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  • EVAL-CN0256-EBZ ($88.28) Isolated LVDS Interface Circuit
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Features & Benefits

  • LVDS Driver and Receiver
  • Isolated Interface
  • Isolated Power

Circuit Function & Benefits

Low voltage differential signaling (LVDS) is an established standard (TIA/EIA-644) for low power, high speed, point-to-point communication. It is used in instrumentation and control applications to send high volumes of data across backplanes or short cable links, or to distribute high speed clocks to different parts of an application circuit.

The circuit shown in Figure 1 demonstrates isolation of an LVDS interface. Advantages of isolating LVDS interfaces include protection against fault conditions (safety isolation) and improving robustness (functional isolation).

The ADuM3442 provides digital isolation of the logic inputs to the ADN4663 LVDS driver and the logic outputs from the ADN4664 LVDS receiver. Together with provision of isolated power using the ADuM5000, a number of challenges to isolating LVDS links in industrial and instrumentation applications are met that include the following:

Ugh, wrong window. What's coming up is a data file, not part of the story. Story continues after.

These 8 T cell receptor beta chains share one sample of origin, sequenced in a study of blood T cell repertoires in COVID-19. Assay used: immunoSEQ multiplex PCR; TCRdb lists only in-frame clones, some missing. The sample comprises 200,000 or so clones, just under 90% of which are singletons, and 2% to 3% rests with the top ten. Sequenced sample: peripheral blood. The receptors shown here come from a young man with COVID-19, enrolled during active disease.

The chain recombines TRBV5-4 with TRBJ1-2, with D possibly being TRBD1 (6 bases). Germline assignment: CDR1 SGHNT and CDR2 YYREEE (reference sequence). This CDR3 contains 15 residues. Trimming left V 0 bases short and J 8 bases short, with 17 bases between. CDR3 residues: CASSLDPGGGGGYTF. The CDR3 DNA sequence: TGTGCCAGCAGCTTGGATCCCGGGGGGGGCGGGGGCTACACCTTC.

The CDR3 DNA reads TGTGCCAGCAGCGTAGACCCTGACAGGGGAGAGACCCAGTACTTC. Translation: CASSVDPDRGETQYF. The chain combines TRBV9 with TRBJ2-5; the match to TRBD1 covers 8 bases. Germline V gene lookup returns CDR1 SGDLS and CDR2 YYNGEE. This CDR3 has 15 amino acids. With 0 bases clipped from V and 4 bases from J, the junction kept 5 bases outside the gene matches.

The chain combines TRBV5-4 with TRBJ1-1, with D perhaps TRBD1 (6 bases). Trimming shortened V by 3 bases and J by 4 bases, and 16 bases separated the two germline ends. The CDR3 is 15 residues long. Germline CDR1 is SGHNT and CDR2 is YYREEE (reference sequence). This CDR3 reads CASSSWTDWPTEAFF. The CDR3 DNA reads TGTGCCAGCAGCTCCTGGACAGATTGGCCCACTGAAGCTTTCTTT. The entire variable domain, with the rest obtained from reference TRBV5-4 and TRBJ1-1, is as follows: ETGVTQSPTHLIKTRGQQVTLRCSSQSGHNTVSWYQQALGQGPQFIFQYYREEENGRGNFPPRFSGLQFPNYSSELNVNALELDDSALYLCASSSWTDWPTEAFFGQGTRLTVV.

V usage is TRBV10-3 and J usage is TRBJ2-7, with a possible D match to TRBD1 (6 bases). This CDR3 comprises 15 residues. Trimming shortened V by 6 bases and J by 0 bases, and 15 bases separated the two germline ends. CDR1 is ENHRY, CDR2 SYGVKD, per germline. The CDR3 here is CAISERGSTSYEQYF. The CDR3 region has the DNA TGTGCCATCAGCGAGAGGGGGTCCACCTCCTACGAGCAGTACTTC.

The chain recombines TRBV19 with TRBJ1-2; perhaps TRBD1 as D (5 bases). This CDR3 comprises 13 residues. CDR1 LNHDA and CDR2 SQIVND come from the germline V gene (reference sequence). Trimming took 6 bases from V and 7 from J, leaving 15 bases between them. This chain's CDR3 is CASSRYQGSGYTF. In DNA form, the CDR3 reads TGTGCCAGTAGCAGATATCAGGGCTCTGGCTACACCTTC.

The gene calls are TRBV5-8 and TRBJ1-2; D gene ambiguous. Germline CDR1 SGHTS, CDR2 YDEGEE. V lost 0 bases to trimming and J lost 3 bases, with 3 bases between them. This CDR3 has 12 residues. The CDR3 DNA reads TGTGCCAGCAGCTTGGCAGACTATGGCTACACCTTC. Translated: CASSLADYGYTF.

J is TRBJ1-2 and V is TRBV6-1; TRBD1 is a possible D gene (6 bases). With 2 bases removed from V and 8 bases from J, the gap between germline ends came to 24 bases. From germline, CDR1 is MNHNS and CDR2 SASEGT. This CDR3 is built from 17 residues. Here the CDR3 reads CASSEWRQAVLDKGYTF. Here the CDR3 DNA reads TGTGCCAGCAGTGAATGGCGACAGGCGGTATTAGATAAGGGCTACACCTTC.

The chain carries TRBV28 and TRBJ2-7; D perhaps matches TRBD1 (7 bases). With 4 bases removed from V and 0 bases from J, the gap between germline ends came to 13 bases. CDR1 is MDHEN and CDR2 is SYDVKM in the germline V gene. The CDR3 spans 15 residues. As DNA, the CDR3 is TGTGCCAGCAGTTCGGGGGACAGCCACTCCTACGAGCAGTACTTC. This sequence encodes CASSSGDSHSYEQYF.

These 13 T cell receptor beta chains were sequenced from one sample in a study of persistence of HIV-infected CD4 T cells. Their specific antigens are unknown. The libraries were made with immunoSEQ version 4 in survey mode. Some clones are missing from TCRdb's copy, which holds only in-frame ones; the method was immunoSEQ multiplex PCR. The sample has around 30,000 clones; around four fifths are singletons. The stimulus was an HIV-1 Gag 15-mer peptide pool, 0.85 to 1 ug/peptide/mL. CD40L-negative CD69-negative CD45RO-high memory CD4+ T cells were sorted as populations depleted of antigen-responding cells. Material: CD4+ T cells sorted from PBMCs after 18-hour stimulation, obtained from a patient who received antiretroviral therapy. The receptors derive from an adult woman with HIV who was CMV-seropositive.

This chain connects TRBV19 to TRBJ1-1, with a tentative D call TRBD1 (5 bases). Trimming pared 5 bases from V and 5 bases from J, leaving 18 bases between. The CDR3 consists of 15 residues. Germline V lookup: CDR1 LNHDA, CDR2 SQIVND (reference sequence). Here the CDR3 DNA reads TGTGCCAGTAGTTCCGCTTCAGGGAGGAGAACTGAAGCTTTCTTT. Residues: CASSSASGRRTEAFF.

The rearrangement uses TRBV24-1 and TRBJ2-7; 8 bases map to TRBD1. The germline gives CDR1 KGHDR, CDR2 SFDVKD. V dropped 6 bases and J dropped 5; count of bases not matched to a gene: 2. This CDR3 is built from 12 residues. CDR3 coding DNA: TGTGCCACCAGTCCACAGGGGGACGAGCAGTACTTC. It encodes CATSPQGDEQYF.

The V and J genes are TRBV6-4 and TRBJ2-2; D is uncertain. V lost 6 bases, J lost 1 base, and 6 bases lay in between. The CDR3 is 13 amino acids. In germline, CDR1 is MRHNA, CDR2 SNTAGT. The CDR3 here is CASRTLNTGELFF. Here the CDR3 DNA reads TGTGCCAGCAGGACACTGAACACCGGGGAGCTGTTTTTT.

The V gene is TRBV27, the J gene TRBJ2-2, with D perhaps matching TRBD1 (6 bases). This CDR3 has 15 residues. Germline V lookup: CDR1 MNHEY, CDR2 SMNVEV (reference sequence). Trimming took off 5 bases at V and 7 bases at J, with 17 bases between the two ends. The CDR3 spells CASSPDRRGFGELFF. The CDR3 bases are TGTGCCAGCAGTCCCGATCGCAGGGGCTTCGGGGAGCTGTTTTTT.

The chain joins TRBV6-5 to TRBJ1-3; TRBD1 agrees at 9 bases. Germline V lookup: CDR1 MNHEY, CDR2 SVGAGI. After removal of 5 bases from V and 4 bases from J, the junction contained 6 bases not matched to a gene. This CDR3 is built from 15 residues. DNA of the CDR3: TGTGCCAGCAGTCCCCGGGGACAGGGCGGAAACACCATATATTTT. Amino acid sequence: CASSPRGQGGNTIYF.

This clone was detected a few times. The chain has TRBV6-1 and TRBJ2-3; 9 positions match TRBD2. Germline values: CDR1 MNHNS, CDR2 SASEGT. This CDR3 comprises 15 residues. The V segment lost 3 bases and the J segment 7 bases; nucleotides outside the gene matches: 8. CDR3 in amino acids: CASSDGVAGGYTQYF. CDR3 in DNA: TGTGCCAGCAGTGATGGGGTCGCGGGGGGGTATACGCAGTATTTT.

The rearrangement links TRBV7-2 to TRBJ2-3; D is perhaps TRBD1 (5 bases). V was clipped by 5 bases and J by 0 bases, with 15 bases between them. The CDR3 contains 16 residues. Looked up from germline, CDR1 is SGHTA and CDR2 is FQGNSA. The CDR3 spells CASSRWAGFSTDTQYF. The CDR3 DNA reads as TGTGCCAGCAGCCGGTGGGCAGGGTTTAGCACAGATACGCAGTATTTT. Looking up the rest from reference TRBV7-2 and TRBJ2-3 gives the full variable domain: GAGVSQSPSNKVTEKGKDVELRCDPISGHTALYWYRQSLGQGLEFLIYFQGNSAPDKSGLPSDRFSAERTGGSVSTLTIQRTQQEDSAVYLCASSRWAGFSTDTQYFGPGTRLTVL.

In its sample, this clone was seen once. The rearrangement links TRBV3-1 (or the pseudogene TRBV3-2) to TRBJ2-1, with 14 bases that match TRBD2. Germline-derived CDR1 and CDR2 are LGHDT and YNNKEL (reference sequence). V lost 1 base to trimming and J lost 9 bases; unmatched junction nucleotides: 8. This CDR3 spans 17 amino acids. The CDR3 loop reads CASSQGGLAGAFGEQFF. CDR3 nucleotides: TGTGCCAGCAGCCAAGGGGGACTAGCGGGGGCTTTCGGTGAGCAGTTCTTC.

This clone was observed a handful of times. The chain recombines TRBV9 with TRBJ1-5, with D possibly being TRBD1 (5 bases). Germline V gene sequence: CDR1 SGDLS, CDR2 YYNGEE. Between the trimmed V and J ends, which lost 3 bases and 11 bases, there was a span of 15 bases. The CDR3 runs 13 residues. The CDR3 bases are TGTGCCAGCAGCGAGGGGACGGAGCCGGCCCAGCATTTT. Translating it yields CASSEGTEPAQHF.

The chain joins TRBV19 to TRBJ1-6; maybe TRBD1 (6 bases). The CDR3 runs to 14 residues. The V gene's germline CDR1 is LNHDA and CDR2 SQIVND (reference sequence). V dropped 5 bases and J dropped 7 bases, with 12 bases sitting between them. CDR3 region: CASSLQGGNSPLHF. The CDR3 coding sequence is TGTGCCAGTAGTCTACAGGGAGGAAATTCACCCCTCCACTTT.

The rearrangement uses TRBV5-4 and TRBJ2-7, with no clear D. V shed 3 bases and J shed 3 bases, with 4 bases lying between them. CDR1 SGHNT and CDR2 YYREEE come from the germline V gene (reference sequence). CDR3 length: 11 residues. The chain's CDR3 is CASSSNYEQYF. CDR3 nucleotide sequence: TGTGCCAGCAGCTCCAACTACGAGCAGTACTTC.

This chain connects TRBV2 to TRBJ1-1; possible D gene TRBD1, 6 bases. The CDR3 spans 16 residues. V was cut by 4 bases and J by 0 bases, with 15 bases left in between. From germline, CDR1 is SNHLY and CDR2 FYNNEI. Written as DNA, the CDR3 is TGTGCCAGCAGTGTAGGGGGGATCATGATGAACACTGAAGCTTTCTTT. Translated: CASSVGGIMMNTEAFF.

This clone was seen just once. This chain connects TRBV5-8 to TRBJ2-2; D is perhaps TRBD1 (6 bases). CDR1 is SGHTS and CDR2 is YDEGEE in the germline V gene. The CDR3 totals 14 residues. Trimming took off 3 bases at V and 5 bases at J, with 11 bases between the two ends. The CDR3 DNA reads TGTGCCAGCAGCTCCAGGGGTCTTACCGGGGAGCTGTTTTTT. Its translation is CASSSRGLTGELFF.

• Isolation of the logic signals to/from the LVDS drivers/receivers, ensuring standard LVDS communication on the bus side of the circuit.
  • Highly integrated isolation using just two additional wide-body SOIC devices, the ADuM3442 and ADuM5000, to isolate the standard LVDS devices, the ADN4663 and ADN4664.
  • Low power consumption compared to traditional isolation (opto-couplers). Low power operation is a feature of LVDS applications.
  • Multiple channels of isolation. In LVDS applications, parallel channels are used to maximize data throughput. This circuit demonstrates quad-channel isolation (in this case, two transmit and two receive channels).
  • High speed operation; the isolation can operate at up to 150 Mbps, facilitating basic LVDS speed requirements.

The circuit shown in Figure 1 isolates a dual-channel LVDS line driver and a dual-channel LVDS receiver. This allows demonstration of two complete transmit and receive paths on a single board.